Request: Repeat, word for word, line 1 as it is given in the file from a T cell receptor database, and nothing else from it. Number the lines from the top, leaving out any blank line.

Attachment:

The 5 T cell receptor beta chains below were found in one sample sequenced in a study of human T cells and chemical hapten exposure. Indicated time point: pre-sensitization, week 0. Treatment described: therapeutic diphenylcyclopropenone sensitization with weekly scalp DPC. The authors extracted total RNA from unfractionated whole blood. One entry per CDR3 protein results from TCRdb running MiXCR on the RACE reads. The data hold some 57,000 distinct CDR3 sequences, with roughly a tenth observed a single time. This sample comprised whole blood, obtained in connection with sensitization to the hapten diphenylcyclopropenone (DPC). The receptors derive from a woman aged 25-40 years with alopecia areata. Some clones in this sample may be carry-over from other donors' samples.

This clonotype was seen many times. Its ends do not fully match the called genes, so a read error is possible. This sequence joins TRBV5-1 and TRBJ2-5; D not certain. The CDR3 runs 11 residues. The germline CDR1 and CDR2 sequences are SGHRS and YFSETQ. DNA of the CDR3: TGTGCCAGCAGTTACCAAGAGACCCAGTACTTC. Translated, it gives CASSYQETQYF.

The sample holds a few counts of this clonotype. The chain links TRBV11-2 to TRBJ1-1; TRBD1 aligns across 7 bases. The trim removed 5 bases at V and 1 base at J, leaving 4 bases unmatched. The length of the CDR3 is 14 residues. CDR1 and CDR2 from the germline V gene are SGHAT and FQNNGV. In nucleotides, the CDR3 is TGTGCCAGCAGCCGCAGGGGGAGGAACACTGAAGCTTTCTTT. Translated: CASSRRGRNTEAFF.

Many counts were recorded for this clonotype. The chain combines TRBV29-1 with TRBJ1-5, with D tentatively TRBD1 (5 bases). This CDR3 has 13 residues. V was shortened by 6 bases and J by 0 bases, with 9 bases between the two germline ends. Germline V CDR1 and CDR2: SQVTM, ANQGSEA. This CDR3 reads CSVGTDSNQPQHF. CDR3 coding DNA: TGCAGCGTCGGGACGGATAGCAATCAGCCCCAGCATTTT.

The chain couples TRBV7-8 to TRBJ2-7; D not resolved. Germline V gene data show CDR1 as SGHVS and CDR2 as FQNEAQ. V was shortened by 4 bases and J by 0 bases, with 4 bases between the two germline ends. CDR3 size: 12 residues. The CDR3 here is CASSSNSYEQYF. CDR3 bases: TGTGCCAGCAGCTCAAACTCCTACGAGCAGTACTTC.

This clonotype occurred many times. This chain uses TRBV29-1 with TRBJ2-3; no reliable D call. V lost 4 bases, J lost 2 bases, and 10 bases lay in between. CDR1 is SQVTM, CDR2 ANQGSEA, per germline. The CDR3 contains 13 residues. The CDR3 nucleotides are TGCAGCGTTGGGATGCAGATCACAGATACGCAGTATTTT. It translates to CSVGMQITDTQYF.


The 5 T cell receptor beta chains below were found in one sample sequenced in a study of human T cells and chemical hapten exposure. Indicated time point: pre-sensitization, week 0. Treatment described: therapeutic diphenylcyclopropenone sensitization with weekly scalp DPC. The authors extracted total RNA from unfractionated whole blood. One entry per CDR3 protein results from TCRdb running MiXCR on the RACE reads. The data hold some 57,000 distinct CDR3 sequences, with roughly a tenth observed a single time. This sample comprised whole blood, obtained in connection with sensitization to the hapten diphenylcyclopropenone (DPC). The receptors derive from a woman aged 25-40 years with alopecia areata. Some clones in this sample may be carry-over from other donors' samples.